Why was Einstein wrong about Heisenburg’s uncertainty principle, when he couldn’t accept the evidence for Heisenburg’s conclusion, and said “God does not play dice!”? How did even one of the brightest geniuses misunderstand the fundamental nature of probability. This not to disparage Einstein, a great thinker and groundbreaking physicist, but he is nevertheless not inerrant, he is only a man. And, as you will see, probability itself is a measure of our limitations. Also you will see how the world is often misled by a misunderstanding of the nature of probability.

Werner Karl Heisenburg determined, because of quantum mechanics, that it was impossible to know both the momentum and location of an electron precisely, simultaneously. In other words, you could measure and know the position, but not the precise momentum, or you could measure the momentum but not the precise position at any moment in time. Einstein famously responded “God does not play dice!” He could not believe an electron could have a definite momentum or location, but not both. The problem with this understanding goes to the heart of understanding probability.

Probability is a measurement of knowledge and the certainty of the knowledge that we have, or in the case of subatomic particles, that we even can have. In philosophy, the term for knowing, comes from the Greek epistimo, and from that we get the science of epistemology, or the science of knowing. There is a long history of philosophers pondering how we know things, and what that means. Ontology is another branch of philosophy, coming from the Greek root ontos, which means “to be.” This is the science of being or existence. A thing can exist without our knowing it. If it exists, this is by definition 100% existence. It’s meaningless to talk about percentages, because something either exists or it does not – it’s like pregnancy, you are or are not pregnant. There is no such thing as 50% pregnant. Knowing whether it exists is another matter, because we humans are limited in our knowledge, and, as Heisenburg pointed out in the case of an electron, sometimes we are limited in what we even can know. To say we cannot know things completely is not to say they do not exist. The electron has a momentum and a position, but we cannot know both at the same time. In other words, we have limitations (and perhaps that has to do with our existence in only four dimensions, but that’s another topic).

We humans cannot know anything with 100% certainty, and this is what the science of probability is all about. Probability is a measurement only of how certain we can be of any fact. This is why the highest standard in a court of law is beyond a reasonable doubt, not absolute certainty. Probability is not a fixed static measurement either. I may know something with only 50% probability today, say tomorrow’s weather, but tomorrow morning I may be more certain of the weather, say 75% certain, and so forth.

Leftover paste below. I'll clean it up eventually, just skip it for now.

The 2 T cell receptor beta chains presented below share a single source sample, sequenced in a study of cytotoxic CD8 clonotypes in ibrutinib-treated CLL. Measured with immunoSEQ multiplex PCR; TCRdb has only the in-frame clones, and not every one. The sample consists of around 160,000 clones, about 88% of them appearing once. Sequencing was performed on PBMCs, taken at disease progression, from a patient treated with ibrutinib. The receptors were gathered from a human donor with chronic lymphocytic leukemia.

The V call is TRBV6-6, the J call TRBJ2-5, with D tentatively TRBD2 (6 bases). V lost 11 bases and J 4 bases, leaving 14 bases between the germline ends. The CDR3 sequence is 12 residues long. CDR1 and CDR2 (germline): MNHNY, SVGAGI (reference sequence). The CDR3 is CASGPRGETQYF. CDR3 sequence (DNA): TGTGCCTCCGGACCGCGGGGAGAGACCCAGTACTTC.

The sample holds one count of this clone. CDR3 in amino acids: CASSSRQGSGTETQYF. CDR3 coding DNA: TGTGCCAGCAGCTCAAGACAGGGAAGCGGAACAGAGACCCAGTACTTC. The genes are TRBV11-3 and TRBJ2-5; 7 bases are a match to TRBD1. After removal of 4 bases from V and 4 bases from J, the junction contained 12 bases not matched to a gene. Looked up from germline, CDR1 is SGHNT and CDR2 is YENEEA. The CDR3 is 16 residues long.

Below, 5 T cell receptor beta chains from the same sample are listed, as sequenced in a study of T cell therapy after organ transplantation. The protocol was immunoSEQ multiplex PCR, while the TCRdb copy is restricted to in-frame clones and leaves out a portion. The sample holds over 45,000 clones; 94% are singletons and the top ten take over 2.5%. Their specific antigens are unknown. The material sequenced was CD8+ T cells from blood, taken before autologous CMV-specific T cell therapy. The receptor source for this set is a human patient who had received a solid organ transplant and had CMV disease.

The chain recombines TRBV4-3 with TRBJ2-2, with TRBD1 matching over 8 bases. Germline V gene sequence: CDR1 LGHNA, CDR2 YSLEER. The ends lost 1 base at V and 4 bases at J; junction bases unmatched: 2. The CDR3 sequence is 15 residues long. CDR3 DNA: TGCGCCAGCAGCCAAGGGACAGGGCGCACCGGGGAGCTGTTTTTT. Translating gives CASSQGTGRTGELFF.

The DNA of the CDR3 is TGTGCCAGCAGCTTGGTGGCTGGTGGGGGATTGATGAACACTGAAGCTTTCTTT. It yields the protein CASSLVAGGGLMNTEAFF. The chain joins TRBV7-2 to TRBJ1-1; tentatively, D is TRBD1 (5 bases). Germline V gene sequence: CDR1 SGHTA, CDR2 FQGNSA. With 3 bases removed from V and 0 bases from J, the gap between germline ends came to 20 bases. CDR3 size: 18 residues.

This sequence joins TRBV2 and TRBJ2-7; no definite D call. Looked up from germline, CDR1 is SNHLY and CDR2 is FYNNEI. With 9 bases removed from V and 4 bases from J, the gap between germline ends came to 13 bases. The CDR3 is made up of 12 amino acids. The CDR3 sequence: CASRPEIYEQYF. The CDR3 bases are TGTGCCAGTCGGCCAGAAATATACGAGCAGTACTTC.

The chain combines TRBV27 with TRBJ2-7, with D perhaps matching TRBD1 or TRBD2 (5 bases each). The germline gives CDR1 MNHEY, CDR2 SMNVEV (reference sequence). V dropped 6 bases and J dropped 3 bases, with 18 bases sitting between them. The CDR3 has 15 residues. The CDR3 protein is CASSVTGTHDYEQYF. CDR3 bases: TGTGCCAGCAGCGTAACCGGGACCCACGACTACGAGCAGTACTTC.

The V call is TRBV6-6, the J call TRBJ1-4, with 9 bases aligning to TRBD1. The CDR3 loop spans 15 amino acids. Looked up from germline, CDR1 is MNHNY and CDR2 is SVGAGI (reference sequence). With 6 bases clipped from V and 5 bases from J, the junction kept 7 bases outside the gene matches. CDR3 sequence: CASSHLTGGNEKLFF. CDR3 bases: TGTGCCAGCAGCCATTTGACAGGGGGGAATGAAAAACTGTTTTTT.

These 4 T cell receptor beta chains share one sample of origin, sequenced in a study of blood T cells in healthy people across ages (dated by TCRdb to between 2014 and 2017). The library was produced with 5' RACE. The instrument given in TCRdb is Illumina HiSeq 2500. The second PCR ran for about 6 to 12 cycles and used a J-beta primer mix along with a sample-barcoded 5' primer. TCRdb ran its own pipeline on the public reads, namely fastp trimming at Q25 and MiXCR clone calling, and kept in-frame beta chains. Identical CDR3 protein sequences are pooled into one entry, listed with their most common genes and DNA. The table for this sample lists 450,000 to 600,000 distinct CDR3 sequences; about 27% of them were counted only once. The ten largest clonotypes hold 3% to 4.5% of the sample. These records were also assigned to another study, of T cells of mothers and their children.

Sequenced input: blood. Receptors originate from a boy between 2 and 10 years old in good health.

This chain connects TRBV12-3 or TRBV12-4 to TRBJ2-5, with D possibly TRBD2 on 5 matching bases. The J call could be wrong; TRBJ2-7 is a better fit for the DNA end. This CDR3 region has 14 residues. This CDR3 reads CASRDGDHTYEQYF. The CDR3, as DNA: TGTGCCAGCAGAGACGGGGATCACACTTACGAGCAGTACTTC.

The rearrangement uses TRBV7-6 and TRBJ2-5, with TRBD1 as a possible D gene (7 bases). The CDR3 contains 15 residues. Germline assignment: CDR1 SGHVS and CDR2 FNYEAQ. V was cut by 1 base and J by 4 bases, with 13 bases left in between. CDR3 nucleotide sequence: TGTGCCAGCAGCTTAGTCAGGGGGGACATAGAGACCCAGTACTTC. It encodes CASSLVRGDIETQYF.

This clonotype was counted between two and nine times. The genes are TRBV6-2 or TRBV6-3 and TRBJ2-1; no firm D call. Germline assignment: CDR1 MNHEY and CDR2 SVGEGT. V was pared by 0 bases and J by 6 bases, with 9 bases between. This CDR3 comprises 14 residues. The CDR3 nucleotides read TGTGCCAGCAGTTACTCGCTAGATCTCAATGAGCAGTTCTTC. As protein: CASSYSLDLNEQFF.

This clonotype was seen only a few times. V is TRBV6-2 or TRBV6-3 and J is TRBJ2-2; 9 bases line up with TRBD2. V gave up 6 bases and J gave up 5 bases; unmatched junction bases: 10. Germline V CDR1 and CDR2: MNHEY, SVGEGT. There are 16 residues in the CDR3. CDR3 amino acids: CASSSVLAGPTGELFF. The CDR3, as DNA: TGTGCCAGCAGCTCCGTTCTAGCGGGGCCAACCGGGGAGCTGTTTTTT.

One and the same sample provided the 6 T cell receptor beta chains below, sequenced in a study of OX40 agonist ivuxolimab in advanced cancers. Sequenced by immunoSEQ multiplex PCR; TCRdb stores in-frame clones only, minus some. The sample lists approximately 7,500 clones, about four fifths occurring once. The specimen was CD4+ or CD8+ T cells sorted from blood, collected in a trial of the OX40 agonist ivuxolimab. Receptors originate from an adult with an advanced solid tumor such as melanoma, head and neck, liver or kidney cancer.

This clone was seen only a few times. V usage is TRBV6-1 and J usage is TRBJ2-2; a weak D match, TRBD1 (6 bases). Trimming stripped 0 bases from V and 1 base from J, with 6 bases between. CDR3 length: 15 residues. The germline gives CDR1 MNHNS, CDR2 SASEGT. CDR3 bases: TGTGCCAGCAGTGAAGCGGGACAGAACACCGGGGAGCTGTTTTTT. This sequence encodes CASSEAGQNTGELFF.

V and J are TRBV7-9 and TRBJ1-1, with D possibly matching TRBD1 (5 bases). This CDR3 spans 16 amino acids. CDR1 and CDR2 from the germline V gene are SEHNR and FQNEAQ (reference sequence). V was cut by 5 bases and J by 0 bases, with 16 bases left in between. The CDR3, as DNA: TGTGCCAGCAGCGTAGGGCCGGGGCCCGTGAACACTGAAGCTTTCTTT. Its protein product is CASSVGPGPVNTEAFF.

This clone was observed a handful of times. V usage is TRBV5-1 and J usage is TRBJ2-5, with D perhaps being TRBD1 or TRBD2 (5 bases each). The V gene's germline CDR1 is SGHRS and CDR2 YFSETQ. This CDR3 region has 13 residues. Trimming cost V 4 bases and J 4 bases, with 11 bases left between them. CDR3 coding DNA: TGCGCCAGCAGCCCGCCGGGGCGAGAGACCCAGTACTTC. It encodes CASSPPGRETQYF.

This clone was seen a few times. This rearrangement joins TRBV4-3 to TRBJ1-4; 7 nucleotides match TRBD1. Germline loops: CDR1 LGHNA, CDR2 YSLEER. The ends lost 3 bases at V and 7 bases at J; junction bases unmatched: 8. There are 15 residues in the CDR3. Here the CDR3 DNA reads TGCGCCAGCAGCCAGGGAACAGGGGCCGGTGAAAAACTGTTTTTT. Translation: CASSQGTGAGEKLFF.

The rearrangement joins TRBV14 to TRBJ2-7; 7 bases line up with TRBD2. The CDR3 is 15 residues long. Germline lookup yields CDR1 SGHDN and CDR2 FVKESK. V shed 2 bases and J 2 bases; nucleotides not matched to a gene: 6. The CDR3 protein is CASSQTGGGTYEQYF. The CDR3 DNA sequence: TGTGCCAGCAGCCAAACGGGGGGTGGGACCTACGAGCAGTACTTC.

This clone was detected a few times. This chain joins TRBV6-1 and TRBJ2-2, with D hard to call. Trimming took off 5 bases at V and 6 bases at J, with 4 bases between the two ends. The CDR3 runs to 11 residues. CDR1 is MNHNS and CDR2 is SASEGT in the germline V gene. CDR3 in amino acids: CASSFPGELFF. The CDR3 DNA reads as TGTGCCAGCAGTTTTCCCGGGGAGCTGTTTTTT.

Let me give you an example of how this works. Suppose I flip a coin, and ask you what the probability is it will come up heads. You would say 50%, right? That’s because you know the coin has two equal sides, one head and one tail. You don’t know which side will come up on any given flip, but you know it will be either heads or tails. So if you predict heads, you will be right half the time. However, suppose I have more information. Suppose I have measured the modulus and elasticity of the metal in the coin (how much force it takes to bend it and how fast it snaps back), the density and viscosity of the air, the modulus, elasticity and friction coefficient of the floor, the exact dimensions of the coin, and so forth. Suppose I have a high speed camera connected to a computer which measures the trajectory and angular momentum (rotation) of the coin. So, while the coin is up in the air, after you’ve flipped it, I have a lot more information and can calculate this particular flip is 80% likely to land tails. Then what’s the probability it will land tails? 50% or 80%? It all depends on how much you know. After it’s landed, and I look and see that it’s settling in on one side tails, what is the probability it will end up tails? Close to 100%. So, probability isn’t a determination about what can happen or what will happen, but only a measurement of our certainty of knowing it, based on information we have at the moment. If God were to reveal something, because His knowledge is not limited by definition, it would be 100% known to be true by God, because He knows the entire population, He knows everything. We may only be able to calculate how certain we are, perhaps, that God has communicated to us, beyond our reasonable doubt. But this does not mean there is no absolute truth (100% true), just how certain we can be of it. Faith is really what takes us to action (which is a yes or no decision, not a % – I either marry my wife or I don’t, I either cross the street or I don’t, etc).